That new infrastructure would cost taxpayers north of $3 billion; money that hasn’t been allocated. So the U.S. is still a long way from being able to identify and track down visa overstays.

And that’s lucky for Will, the Canadian, living in LA. At home, Will plays the piano for an audience of one – his dog. It seems like a carefree existence.

But it could all be taken away. And after 25 years here, LA is the only home Will knows.

“I have nothing in Canada. I have no place to go,” says Will. “It would be just like going to another country and starting over. I have nightmares about it.”

Will is trapped in immigration limbo. If he ever returned to Canada, he would not be allowed back into the U.S. He’s already told his mother that he can’t return, even if she gets sick.

“I said, ‘You know, if something happens, I can’t go. If you have a heart-attack in Canada, I can’t go there.’ And she’s like, ‘I know. And I understand. And it’s okay,’” says Will.

That’s just one of the compromises necessary for people like Will who continue to work in this country after their visa has long since expired.

Benghazi Suspect Spends A Day In Court

NPR News - Wed, 2014-07-02 12:06

Ahmed Abu Khattalah, a suspect charged in connection with the 2012 Benghazi attacks, had a hearing Wednesday in Washington, D.C. After a public defender outlined her arguments in Khattalah's defense, the judge ordered that he be detained.

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Bipartisan Board OKs NSA Surveillance Program, With Suggestions

NPR News - Wed, 2014-07-02 12:06

The independent Privacy and Civil Liberties Oversight Board has offered recommendations on how to reform one of the surveillance programs deployed by the National Security Agency. The privacy board found that the program, which was revealed by former NSA contractor Edward Snowden, is constitutional and free of abuse, but it's still proposing reforms.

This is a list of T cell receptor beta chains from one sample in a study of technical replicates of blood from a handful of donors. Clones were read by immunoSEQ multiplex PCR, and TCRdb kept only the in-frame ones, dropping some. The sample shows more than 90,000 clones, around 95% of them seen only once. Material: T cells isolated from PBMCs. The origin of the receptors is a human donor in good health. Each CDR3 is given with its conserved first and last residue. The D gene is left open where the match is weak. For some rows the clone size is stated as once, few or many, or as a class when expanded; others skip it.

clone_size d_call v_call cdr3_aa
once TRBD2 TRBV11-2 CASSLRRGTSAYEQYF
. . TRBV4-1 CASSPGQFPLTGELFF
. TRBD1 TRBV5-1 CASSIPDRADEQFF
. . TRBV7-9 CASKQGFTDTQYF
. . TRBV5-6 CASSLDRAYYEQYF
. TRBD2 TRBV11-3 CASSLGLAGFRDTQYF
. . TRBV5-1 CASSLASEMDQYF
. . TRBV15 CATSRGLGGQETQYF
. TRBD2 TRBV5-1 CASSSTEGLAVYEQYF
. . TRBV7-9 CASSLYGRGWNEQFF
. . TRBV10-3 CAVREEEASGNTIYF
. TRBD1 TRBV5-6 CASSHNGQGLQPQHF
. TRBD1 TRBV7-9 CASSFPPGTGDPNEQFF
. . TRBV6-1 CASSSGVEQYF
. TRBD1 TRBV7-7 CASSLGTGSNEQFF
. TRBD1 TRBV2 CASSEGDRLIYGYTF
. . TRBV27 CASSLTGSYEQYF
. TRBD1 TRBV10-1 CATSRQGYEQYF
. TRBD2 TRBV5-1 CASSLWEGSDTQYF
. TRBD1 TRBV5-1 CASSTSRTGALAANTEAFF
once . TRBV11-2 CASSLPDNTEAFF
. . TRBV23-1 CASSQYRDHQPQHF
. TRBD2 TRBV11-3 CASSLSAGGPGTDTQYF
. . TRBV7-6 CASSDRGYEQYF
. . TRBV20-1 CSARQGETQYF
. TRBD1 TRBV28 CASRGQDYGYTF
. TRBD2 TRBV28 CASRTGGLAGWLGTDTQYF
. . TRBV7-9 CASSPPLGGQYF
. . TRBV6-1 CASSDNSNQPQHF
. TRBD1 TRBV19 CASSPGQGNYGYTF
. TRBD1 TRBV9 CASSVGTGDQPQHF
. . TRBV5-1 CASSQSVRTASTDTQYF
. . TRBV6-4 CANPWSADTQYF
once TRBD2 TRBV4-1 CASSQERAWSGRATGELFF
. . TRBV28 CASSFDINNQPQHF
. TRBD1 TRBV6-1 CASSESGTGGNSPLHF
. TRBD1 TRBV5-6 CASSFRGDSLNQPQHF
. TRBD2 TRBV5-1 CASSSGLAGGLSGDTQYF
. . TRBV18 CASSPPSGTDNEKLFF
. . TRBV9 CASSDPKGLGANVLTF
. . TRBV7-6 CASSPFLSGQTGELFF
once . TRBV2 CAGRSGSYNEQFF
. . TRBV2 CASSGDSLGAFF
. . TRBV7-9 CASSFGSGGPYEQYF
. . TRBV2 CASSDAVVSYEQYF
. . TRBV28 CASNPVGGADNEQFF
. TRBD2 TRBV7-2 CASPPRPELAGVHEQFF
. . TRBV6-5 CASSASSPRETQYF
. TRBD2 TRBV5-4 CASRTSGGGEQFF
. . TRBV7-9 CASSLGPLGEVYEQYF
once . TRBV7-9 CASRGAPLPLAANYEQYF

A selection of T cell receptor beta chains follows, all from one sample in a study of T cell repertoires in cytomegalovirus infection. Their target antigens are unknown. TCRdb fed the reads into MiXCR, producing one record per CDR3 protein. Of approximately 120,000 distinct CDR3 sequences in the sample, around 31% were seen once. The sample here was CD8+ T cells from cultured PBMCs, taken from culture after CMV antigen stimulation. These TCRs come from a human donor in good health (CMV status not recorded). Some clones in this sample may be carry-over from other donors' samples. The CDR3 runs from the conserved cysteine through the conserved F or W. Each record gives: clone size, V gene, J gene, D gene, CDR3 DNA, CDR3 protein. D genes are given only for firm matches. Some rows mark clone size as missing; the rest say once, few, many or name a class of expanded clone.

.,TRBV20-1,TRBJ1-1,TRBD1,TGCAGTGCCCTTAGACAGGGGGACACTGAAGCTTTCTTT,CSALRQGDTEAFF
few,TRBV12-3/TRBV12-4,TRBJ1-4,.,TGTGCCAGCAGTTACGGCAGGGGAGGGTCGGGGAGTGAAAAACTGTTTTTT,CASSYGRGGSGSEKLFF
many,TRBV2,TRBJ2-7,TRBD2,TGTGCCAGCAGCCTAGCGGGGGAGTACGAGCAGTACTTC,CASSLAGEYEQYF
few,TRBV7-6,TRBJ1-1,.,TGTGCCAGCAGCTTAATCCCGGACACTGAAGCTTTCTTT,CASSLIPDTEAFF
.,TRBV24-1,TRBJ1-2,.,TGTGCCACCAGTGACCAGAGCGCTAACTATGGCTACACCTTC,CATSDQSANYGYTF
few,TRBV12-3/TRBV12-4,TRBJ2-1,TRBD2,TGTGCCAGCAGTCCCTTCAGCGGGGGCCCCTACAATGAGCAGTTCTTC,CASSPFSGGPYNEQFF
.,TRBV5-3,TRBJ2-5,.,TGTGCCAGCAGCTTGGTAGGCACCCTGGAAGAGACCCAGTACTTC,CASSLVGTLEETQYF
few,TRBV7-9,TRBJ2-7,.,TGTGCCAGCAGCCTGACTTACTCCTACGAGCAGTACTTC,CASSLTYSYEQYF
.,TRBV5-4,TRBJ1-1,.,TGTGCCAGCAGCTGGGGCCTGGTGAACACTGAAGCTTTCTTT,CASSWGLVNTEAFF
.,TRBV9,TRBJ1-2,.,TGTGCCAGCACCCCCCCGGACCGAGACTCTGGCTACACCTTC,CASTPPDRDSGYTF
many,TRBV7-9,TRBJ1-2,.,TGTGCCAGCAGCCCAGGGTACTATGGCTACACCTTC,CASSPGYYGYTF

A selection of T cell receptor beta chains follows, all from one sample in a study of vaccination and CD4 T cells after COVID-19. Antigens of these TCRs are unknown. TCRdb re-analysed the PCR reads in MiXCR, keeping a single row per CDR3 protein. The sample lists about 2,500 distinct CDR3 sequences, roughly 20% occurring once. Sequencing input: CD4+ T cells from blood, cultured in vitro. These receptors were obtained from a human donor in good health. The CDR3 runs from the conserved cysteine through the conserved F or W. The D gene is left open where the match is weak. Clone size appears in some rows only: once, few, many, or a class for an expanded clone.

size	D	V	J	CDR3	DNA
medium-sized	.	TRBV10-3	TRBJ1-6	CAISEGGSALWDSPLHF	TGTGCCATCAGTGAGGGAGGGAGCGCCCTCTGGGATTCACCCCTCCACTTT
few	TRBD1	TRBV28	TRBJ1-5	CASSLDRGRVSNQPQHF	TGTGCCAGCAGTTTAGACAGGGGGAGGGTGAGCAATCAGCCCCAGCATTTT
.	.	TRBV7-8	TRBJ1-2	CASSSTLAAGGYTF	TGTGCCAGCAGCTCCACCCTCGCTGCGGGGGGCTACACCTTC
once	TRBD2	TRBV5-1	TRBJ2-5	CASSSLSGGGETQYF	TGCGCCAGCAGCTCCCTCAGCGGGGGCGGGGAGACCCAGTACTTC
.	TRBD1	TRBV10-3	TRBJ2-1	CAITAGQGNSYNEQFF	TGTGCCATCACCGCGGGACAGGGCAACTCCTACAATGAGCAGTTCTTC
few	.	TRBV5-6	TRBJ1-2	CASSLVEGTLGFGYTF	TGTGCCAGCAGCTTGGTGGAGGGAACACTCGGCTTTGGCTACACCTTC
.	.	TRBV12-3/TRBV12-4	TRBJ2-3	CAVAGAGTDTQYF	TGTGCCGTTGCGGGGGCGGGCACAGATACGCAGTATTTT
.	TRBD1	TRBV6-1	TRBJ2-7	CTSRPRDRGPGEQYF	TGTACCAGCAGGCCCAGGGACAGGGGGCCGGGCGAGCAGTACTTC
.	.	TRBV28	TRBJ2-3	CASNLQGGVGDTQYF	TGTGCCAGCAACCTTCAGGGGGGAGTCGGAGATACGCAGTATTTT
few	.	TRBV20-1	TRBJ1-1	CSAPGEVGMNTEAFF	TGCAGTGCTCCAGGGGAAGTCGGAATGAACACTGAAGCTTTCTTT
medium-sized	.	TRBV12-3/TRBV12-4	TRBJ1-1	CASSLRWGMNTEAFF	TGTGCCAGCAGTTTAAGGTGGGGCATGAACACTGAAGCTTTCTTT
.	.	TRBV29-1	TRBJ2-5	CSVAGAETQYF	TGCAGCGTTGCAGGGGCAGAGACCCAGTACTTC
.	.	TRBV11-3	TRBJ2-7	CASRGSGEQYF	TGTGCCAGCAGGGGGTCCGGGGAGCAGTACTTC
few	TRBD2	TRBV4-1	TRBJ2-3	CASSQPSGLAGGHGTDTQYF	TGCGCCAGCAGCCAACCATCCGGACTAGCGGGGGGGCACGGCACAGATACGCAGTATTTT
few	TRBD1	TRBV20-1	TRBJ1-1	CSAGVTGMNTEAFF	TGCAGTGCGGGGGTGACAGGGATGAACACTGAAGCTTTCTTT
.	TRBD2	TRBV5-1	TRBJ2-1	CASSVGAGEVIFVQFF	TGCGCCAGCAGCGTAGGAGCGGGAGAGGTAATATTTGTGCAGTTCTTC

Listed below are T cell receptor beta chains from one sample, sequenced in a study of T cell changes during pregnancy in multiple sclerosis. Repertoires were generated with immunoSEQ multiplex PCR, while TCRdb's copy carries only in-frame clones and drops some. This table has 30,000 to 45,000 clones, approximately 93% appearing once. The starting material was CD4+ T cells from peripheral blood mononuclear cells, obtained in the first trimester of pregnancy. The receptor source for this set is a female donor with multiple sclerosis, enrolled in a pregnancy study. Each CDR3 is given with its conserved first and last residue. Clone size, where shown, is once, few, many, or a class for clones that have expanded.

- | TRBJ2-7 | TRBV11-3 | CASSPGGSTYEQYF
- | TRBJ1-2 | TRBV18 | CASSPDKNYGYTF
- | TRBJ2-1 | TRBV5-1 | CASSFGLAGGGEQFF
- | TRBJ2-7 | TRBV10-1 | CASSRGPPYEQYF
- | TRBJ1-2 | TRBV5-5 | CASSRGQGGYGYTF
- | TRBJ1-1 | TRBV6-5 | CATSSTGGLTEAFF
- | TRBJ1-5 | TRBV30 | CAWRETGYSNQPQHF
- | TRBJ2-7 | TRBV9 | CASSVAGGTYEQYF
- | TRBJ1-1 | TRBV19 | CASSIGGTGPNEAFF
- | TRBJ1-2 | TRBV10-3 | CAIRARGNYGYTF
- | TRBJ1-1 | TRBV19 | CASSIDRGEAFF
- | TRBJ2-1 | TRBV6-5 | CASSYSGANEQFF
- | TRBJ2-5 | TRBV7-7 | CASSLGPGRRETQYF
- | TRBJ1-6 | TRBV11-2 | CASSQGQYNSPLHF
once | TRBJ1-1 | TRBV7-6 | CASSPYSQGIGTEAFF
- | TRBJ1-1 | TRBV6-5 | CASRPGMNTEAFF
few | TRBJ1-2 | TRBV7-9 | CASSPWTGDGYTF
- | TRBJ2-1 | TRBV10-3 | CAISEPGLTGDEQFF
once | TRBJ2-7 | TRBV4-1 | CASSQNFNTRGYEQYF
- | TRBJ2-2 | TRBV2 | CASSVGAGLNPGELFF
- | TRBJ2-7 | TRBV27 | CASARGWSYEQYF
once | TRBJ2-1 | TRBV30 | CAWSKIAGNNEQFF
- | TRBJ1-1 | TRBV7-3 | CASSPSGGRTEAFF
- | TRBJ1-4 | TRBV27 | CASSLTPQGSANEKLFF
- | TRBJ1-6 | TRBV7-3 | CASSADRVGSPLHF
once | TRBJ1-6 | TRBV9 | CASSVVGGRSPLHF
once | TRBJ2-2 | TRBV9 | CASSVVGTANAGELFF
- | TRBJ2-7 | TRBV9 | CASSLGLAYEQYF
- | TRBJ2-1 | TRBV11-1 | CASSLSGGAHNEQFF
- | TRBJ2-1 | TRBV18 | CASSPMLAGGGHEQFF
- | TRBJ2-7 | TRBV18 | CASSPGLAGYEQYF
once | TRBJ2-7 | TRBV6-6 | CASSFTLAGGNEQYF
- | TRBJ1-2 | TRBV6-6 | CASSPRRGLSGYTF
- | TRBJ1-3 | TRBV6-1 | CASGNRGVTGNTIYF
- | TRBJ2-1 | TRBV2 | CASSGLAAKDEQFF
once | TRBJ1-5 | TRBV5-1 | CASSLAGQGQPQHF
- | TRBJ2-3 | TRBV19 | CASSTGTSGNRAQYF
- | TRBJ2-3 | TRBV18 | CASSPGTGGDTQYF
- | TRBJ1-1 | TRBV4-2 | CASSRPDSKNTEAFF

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Digital Homestead Records Reopen A Crucial Chapter Of U.S. History

NPR News - Wed, 2014-07-02 12:06

Files detailing Nebraska's homesteading history have been digitized and are now available to the public. The milestone's part of a larger effort by the Homestead Digitization Project to put all homesteading documents from around the U.S. online. For more on the subject, Robert Siegel speaks with historian Blake Bell from the Homestead National Monument in Beatrice, Neb.

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Palestinian Teen's Death Dredges Fears Of Reciprocal Violence

NPR News - Wed, 2014-07-02 12:06

Tensions between Israelis and Palestinians are as high as they have been in years, following the killings of three Israeli teens and the death of a young Palestinian.

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For Interior Secretary, Getting Outdoors Is In The Job Description

NPR News - Wed, 2014-07-02 12:06

As CEO of an outdoor equipment retailer, Sally Jewell was used to taking risks. Now, as the secretary of the interior, she has found there's little appetite for it in government.